3
$\begingroup$

A standard deck of cards has 52 cards. If order does not matter, what are the chances of getting 3 cards of different suits, an 8 and a face card?

I thought like this:

  • P(first card being a different suit) = $1/1 $
  • P(second card being a different suit) = $39/51 $
  • P(third card being a different suit) = $26/50$
  • P(fourth card being an 8) = $4/49 $
  • P(fifth card being a face card) = $12/48$

My answer : $\frac{1}{1} \cdot \frac{39}{51} \cdot \frac{26}{50} \cdot \frac{4}{49} \cdot \frac{12}{48} = 0.81\%$

$\endgroup$
5
  • $\begingroup$ You need to consider the cases where any of your first 3 card fulfill any/all the other 2 condition (8 or face). $\endgroup$ – sentheta Feb 1 '20 at 14:42
  • $\begingroup$ You are calculating the probability of drawing those cards in that particular order. Also, you have not accounted for the fact that a card could be both an 8 and a member of one of those suits or both a face card and a member of one of those suits. A point of clarification: Do you mean exactly or at least three different suits? $\endgroup$ – N. F. Taussig Feb 1 '20 at 14:43
  • $\begingroup$ @Vanwij that was not considered and it's a good point. i'm assuming that my solution is rendered invalid... $\endgroup$ – Stephen Reeves Feb 1 '20 at 14:44
  • $\begingroup$ @N.F.Taussig again , good point. this exercised was carved out from an elementary combinatorics exercise book. $\endgroup$ – Stephen Reeves Feb 1 '20 at 14:48
  • $\begingroup$ @N.F.Taussig i believe the order doesnt matter. $\endgroup$ – Stephen Reeves Feb 1 '20 at 15:08
3
$\begingroup$

Total no of cases are ${52 \choose 6}$ , i am gonna write ${n \choose r }$ as nCr. (I am assuming that we have to take in consideration that which suit are of the 8 and face cards are of).


Now as we need 6 cards of three 3 different suites, the possible sums can be:- $a)1+1+4\ \ b)1+2+3\ \ c)1+1+1+3\ \ d)1+1+2+2\ \ e)2+2+2$


a)1+1+4 : rather than counting an 8 appears and an face cars appers it's easier to count total - either one of them does not appears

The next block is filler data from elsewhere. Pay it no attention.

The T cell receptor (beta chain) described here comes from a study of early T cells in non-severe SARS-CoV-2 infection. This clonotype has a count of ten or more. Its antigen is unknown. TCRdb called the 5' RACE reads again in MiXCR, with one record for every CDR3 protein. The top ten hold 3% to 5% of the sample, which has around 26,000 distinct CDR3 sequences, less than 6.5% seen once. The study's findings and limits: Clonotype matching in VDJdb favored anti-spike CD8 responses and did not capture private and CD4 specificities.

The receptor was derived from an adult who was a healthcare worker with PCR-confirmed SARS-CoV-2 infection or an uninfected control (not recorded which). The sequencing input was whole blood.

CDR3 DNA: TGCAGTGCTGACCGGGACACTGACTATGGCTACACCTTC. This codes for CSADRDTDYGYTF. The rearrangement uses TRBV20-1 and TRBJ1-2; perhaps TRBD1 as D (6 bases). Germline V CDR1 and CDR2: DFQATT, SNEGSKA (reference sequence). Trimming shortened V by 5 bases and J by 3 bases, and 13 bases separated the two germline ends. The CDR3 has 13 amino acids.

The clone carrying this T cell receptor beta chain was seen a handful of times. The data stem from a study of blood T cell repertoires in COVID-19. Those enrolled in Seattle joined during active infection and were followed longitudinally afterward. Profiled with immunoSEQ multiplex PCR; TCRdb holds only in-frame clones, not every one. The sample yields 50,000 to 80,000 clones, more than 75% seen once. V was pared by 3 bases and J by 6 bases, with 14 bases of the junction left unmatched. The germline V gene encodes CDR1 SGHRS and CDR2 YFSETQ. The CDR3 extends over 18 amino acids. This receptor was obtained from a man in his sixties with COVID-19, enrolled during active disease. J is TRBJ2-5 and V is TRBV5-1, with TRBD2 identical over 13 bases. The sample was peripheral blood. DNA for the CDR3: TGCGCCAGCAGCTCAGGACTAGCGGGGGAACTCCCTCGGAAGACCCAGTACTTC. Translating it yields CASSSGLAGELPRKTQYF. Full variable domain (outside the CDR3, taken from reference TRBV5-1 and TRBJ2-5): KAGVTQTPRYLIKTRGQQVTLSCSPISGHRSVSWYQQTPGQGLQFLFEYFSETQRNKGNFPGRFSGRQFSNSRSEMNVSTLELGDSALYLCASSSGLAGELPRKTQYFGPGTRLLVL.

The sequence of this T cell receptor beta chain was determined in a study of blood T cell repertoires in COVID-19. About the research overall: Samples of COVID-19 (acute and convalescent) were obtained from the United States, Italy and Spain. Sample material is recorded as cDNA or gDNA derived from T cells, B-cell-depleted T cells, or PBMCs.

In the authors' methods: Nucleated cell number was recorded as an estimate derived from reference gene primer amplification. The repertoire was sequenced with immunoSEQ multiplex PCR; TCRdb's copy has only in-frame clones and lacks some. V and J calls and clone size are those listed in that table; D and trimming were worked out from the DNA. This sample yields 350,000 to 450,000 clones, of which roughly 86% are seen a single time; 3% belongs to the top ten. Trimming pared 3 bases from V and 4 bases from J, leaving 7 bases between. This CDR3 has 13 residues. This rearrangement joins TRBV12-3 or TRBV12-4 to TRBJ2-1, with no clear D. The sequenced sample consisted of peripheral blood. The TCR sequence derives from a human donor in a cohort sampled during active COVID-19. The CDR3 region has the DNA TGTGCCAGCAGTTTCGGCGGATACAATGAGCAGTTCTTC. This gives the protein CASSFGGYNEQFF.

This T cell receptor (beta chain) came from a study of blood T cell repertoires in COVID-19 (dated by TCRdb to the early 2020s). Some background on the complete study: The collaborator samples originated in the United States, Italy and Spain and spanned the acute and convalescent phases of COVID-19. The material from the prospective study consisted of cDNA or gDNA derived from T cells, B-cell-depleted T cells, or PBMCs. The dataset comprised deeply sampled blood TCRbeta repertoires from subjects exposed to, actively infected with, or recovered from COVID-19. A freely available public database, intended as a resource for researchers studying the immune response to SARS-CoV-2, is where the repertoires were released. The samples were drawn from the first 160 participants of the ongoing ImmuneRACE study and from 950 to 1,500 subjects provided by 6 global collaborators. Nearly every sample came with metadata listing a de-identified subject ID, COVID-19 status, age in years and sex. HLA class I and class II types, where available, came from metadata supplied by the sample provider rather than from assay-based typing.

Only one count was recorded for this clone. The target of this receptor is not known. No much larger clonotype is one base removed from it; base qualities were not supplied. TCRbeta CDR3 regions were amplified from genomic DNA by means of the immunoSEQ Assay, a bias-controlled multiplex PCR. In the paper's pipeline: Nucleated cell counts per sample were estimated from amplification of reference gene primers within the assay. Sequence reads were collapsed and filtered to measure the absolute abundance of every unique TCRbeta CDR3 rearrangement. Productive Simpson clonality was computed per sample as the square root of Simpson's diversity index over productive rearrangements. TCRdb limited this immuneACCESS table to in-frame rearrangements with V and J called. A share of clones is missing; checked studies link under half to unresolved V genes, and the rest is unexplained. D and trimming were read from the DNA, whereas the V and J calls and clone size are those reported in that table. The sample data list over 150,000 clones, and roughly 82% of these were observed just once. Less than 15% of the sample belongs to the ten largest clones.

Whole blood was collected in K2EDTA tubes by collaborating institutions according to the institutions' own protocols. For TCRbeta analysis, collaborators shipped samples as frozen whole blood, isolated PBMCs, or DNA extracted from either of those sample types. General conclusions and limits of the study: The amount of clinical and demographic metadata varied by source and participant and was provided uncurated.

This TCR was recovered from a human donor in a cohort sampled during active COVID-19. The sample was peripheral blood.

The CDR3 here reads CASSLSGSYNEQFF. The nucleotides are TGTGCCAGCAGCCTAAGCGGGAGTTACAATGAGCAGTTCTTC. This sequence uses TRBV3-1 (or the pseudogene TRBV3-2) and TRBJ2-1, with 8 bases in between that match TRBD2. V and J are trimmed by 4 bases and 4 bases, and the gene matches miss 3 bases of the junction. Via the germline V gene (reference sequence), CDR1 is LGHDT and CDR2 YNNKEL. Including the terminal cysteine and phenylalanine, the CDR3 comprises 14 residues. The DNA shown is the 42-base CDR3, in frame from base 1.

= Total - 8 does not appear - face card does not appear + both 8 and face card does not appear.

(13C1.13C1.13C4 - 12C1.12C1.12C4 - 10C1.10C1.10C4 + 9C1.9C19C4)$\times$(number of ways of selection of suits)

Selection of suits -> 4C2(for selecting 2 suits from 1 cards come in) .2C(1) (from where 4 cards come)=12

So it comes out 465132


Same way b)->2135520 ,c)->757672 ,d)->1820448, e)->570348


Final answer $\frac{465132+2135520+757672+1820448 +570348}{{52 \choose 6}}$

=$\frac{5749120}{20358520}$=0.28239380858

$\endgroup$
0
2
+50
$\begingroup$

The chance of getting no $8$s is $\frac {48\cdot47\cdot46\cdot45\cdot44\cdot43}{52\cdot51\cdot50\cdot49\cdot48\cdot47}=\frac{48!46!}{52!42!}$

The chance of getting no face cards is $\frac{40!46!}{52!34!}$

The chance of getting neither an $8$ nor a face card is $\frac{36!46!}{52!30!}$

By inclusion-exclusion the chance of getting at least one $8$ and at least one face card is then $$1-\frac{48!46!}{52!42!}-\frac{40!46!}{52!34!}+\frac{36!46!}{52!30!}=\frac{309821}{1017926}\approx 0.304365$$

It is not quite fair to say the chance of getting three suits is independent of the $8$ and face card probability because getting a lot of the same rank improves your chance for multiple suits and asking for an $8$ and a face card (very slightly) decreases the chance of lots of the same rank. I am going to consider them independent.

The chance of getting all six cards of one suit is $4\cdot \frac{13!46!}{52!7!}$ The chance of getting all six cards in two suits would be $6\cdot \frac {26!46!}{52!20!}$ but we have counted the all one suit cases twice each, so the chance of single suits three times, so we have to subtract it twice. The chance of at least three suits is then $$1-6\cdot \frac {26!46!}{52!20!}+8\cdot \frac{13!46!}{52!7!}=\frac {365209}{391510}\approx 0.932822$$

The total probability is then $$\frac{113149417589}{398528208260}\approx 0.283918$$ Most of the risk of failure comes from not getting an $8$.

$\endgroup$
6